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SimCity 2013: A Lesson In How Not To Launch A Game


This is where I write about what interests me.

SimCity 2013: A Lesson In How Not To Launch A Game

James Stratford

SimCity is one of the most iconic, beloved computer games ever. Its formula instantly appealed to so many. The genre became known as the 'god game'; the player was given ultimate control over their own virtual city.  It was ridiculously fun and like any classic it swallowed hours of time for all the right reasons.

In 2012, Maxis announced it was back. Taking advantage of modern multicore hardware and vast RAM, it would use a new simulation engine they called Glassbox. This would allow the game to not just simulate the final effects of the player's actions, but actually simulate the mechanisms themselves. Cars wouldn't be graphical assets that appeared and disappeared to indicate traffic, they would be actual models with a starting point and destination, even a purpose for each journey. The traffic would be the collective end result of thousands of these cars modelled together. This priciple extended to all aspects of the game.

The game would have multiplayer, an obvious addition that players had long desired. It was all very exciting.

The Game

The game was launched in March 2013. The Mac version that was promised was pushed back five months to August. It was to be the first of many frustrations with this new SimCity.

The goals of the new SimCity and its Glassbox engine were to increase the game's sophistication, make the game feel more directly a result of the player's actions and to generally increase the realism of the simulation. At least, that's what I assumed.

The game did get some things very right. The grapihics were pitch-perfect with realism and cartoon fun in balance. Modular buildings were an interesting and fun advent in principle. Seeing power and water bubble along roads in real if abstracted units felt satisfying. Being able to play alongside friends offered a lot of promise.

Manhattan with SimCity 2013 plot size overlaid. Credit to Reddit user  Yuzername . A fellow user asked 'what game is that?' 'Real life' came the reply!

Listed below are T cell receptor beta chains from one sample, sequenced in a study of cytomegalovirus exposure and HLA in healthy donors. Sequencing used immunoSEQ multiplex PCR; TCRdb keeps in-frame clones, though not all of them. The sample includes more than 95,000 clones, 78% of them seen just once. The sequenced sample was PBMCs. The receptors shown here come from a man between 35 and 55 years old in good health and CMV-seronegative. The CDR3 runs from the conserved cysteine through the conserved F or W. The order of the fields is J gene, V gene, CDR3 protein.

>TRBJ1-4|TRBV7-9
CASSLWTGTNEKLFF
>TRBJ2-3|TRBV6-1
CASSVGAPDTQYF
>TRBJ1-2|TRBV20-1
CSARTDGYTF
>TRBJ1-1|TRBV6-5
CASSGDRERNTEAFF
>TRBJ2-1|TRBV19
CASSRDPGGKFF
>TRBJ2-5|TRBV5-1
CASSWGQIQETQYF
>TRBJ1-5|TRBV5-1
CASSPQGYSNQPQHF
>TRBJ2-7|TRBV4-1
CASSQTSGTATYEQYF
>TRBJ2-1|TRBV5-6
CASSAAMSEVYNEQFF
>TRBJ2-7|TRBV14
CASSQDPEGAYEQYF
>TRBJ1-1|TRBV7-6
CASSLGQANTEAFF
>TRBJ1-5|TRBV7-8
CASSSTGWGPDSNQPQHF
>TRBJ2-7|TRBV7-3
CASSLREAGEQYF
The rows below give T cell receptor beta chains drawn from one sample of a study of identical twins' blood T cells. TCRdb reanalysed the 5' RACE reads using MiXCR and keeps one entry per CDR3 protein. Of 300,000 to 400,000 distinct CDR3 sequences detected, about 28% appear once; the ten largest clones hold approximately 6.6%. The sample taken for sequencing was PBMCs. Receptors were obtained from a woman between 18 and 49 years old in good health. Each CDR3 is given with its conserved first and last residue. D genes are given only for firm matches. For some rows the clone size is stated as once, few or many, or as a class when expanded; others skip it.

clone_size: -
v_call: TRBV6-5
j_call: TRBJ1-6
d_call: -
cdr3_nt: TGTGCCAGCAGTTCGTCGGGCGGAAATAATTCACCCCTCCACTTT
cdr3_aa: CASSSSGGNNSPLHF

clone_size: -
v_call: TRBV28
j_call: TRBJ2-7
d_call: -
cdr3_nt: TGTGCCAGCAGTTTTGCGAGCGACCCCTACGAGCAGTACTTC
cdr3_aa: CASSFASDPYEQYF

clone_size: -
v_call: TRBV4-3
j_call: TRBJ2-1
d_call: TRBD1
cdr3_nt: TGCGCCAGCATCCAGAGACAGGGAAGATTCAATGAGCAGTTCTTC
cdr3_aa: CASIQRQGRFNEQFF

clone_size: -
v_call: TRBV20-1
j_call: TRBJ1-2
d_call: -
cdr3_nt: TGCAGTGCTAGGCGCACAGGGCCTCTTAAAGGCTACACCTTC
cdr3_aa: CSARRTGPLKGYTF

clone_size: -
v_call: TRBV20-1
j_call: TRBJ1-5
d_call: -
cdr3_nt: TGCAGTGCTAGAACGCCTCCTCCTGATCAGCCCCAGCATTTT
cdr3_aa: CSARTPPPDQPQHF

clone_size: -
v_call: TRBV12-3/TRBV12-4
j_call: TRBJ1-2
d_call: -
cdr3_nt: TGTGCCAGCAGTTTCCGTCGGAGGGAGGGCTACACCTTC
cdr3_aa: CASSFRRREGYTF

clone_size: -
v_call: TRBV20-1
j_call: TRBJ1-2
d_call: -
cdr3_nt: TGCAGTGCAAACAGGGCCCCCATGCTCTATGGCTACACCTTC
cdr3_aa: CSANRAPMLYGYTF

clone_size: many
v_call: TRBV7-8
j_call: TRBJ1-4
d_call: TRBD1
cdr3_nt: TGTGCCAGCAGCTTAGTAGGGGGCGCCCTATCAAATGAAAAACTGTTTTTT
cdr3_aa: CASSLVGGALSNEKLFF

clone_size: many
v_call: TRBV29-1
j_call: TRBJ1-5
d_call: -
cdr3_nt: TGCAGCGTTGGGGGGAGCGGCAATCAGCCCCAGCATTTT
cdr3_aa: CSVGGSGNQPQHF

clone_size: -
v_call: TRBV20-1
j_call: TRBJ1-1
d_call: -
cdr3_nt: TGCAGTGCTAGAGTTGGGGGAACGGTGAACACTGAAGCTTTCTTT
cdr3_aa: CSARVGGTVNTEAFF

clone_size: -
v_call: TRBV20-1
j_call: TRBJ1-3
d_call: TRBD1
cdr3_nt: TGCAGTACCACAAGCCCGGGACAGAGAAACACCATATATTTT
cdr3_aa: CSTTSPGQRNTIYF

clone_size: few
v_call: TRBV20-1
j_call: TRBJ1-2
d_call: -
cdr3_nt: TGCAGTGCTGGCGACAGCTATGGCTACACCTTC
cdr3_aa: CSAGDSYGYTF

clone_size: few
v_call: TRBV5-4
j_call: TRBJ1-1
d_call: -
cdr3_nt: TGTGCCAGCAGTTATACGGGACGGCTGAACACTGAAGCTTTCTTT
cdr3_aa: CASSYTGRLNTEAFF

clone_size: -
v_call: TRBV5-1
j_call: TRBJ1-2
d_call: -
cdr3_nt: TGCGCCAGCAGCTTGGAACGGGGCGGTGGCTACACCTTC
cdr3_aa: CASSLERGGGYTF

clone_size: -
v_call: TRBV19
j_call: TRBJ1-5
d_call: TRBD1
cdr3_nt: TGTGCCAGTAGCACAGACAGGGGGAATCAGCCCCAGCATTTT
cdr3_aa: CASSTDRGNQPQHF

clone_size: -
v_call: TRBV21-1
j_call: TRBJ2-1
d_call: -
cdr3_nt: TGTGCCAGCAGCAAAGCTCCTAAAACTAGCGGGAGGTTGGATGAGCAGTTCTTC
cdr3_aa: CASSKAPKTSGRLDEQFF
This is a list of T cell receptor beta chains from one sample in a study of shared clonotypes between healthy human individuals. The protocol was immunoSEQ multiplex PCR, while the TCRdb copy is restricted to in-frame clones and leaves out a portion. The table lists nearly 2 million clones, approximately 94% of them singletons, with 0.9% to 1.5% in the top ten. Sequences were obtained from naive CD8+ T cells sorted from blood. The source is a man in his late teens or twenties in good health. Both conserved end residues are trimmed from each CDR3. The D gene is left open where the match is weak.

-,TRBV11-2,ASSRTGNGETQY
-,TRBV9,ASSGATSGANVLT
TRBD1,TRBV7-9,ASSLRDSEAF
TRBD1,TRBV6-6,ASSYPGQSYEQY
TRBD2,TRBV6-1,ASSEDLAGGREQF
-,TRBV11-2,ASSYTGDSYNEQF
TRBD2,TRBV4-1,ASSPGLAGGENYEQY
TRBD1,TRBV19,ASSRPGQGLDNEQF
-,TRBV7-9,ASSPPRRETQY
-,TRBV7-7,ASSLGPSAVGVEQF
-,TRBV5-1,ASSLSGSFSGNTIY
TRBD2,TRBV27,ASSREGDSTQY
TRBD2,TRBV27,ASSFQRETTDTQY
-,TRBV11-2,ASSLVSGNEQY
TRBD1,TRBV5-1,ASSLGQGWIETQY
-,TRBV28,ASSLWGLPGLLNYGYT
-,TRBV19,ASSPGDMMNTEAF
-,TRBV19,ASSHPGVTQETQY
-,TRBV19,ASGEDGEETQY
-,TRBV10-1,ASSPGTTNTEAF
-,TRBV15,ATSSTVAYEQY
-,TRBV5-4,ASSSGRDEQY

Manhattan with SimCity 2013 plot size overlaid. Credit to Reddit user Yuzername. A fellow user asked 'what game is that?' 'Real life' came the reply!

So what went wrong?

This gets its own heading for a reason: a lot went wrong. I want to say that I am not an impatient player. I loved SimCity and was willing to be very long-suffering whilst Maxis and EA got through the bugs. I'd helped beta test the game and I saw the potential of Glassbox. I so wanted this to be a great game.

Glassbox became the end not the means. The idea of Glassbox was to add sophistication. Instead, the engineers at Maxis seemed so proud of what they had created that they lost sight of its purpose. Its demands on system resources meant that the plot sizes for cities were comically small (see also). Gone were the days of building a metropolis of your very own. The knock on effects were absurdities.

To make up for the tiny plot sizes, it seems a scaling constant was added to bulk up population sizes, making for cities with population densities that made Manhatten look like Montana. A 4km square plot needed more than one gargantuan police station, fire depot and hospital. Roads capable of carrying tens of thousands of cars would block up under the strain of inexplicably large numbers of people making their way across a tiny city. You could see Glassbox at work, but it wasn't working.

The multiplayer aspect was a disaster. I had many friends that bought SimCity at launch. We set up regions and for the first time in years all got VOIP on the go to settle in for a Big Bang Theory-style session of municipal meglomania. It just never delivered. What I did in my city would take minutes, sometimes even hours to show up for a friend in the neighbouring city. In-game chat was truly pathetic, offering the option of a completely non-functional regional message chat or the modal Origin chat (by modal, I mean you literally had to minimize the game to say something to your friend!). EA either need to invest in Origin properly and make it a Steam for EA games, or scrap it. Right now, it's abysmal.